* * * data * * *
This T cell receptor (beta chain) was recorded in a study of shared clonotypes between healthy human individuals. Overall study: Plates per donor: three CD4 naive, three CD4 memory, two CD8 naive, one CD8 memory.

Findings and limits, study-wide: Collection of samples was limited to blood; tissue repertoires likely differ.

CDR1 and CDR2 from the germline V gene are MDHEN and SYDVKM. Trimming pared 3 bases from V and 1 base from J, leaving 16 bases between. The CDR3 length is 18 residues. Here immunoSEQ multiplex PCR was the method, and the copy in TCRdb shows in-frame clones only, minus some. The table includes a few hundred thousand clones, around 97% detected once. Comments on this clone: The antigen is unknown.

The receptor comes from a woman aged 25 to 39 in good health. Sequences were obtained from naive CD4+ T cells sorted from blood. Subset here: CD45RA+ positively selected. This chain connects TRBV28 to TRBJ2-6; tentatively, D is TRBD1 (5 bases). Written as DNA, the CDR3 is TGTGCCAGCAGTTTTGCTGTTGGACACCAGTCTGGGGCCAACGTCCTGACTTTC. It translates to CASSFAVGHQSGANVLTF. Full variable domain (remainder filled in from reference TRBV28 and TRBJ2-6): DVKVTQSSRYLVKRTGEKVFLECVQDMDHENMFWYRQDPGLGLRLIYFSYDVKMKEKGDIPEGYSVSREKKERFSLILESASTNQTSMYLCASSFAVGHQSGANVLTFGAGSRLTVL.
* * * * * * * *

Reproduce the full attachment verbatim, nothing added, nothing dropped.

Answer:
This T cell receptor (beta chain) was recorded in a study of shared clonotypes between healthy human individuals. Overall study: Plates per donor: three CD4 naive, three CD4 memory, two CD8 naive, one CD8 memory.

Findings and limits, study-wide: Collection of samples was limited to blood; tissue repertoires likely differ.

CDR1 and CDR2 from the germline V gene are MDHEN and SYDVKM. Trimming pared 3 bases from V and 1 base from J, leaving 16 bases between. The CDR3 length is 18 residues. Here immunoSEQ multiplex PCR was the method, and the copy in TCRdb shows in-frame clones only, minus some. The table includes a few hundred thousand clones, around 97% detected once. Comments on this clone: The antigen is unknown.

The receptor comes from a woman aged 25 to 39 in good health. Sequences were obtained from naive CD4+ T cells sorted from blood. Subset here: CD45RA+ positively selected. This chain connects TRBV28 to TRBJ2-6; tentatively, D is TRBD1 (5 bases). Written as DNA, the CDR3 is TGTGCCAGCAGTTTTGCTGTTGGACACCAGTCTGGGGCCAACGTCCTGACTTTC. It translates to CASSFAVGHQSGANVLTF. Full variable domain (remainder filled in from reference TRBV28 and TRBJ2-6): DVKVTQSSRYLVKRTGEKVFLECVQDMDHENMFWYRQDPGLGLRLIYFSYDVKMKEKGDIPEGYSVSREKKERFSLILESASTNQTSMYLCASSFAVGHQSGANVLTFGAGSRLTVL.